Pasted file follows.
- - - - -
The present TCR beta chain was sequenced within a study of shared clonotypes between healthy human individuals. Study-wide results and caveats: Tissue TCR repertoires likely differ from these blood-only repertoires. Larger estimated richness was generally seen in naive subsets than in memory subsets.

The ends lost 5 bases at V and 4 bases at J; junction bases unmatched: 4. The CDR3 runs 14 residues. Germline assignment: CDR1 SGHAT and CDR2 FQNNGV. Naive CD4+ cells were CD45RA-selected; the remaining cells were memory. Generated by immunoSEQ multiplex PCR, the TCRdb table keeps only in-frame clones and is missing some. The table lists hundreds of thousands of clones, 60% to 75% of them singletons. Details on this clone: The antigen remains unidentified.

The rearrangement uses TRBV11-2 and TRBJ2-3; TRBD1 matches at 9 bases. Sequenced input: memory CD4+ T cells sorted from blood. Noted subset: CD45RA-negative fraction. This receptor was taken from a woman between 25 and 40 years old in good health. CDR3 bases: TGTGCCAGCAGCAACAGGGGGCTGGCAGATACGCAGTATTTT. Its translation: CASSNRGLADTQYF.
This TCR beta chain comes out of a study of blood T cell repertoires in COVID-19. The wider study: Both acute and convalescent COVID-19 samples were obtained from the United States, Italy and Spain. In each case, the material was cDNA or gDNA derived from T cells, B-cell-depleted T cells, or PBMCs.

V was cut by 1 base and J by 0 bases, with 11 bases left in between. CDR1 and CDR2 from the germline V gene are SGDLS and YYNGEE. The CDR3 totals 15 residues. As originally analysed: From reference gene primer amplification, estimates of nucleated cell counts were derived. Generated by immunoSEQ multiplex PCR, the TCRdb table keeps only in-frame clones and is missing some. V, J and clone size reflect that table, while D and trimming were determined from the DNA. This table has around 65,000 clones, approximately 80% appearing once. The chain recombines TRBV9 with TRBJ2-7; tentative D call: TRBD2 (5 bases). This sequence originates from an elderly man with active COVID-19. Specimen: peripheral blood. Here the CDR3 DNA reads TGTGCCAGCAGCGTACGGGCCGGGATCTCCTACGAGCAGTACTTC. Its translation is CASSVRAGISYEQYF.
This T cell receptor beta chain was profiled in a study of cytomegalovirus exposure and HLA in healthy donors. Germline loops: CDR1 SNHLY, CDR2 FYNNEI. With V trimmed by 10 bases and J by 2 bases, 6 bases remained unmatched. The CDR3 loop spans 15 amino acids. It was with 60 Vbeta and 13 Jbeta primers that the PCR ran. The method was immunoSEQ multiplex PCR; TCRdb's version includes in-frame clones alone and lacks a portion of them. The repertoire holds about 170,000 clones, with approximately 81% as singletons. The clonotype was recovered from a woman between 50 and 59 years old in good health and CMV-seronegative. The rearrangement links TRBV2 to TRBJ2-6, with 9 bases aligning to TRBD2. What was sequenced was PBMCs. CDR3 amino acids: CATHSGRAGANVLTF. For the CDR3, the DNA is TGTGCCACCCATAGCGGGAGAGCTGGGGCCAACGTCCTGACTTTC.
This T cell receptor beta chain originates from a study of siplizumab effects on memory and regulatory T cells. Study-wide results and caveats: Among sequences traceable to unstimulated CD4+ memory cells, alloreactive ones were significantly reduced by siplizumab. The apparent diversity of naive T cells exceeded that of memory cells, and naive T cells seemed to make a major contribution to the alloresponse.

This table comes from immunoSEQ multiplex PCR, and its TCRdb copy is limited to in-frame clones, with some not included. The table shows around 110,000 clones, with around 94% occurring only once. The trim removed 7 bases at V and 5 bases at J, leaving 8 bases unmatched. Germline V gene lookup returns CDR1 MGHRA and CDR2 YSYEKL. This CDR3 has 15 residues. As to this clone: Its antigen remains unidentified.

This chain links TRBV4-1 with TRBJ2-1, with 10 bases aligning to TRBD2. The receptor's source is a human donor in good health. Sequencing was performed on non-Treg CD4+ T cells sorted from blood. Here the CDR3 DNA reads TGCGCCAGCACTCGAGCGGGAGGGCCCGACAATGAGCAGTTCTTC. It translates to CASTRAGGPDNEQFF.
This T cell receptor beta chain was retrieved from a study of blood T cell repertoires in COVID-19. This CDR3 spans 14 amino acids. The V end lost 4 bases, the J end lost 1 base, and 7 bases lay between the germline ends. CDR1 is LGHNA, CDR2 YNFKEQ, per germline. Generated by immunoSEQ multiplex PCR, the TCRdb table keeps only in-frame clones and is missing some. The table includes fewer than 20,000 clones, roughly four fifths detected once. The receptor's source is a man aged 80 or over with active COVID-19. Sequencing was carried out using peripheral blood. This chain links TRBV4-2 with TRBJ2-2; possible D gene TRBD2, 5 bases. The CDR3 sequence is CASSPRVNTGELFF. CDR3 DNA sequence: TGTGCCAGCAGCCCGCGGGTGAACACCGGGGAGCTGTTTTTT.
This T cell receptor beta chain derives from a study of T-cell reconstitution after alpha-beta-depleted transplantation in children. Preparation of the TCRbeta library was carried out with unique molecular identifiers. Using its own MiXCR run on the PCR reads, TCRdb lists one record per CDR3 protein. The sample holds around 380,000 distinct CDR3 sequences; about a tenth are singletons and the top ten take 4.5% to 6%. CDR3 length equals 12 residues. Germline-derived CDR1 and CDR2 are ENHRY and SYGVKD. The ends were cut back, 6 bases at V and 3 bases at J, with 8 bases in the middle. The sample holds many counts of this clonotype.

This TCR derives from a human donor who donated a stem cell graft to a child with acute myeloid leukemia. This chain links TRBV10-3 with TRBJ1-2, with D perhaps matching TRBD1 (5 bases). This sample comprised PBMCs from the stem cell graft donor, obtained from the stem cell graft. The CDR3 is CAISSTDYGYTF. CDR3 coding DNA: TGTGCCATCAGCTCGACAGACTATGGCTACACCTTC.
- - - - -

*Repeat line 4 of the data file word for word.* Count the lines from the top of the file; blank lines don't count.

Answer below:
This TCR beta chain comes out of a study of blood T cell repertoires in COVID-19. The wider study: Both acute and convalescent COVID-19 samples were obtained from the United States, Italy and Spain. In each case, the material was cDNA or gDNA derived from T cells, B-cell-depleted T cells, or PBMCs.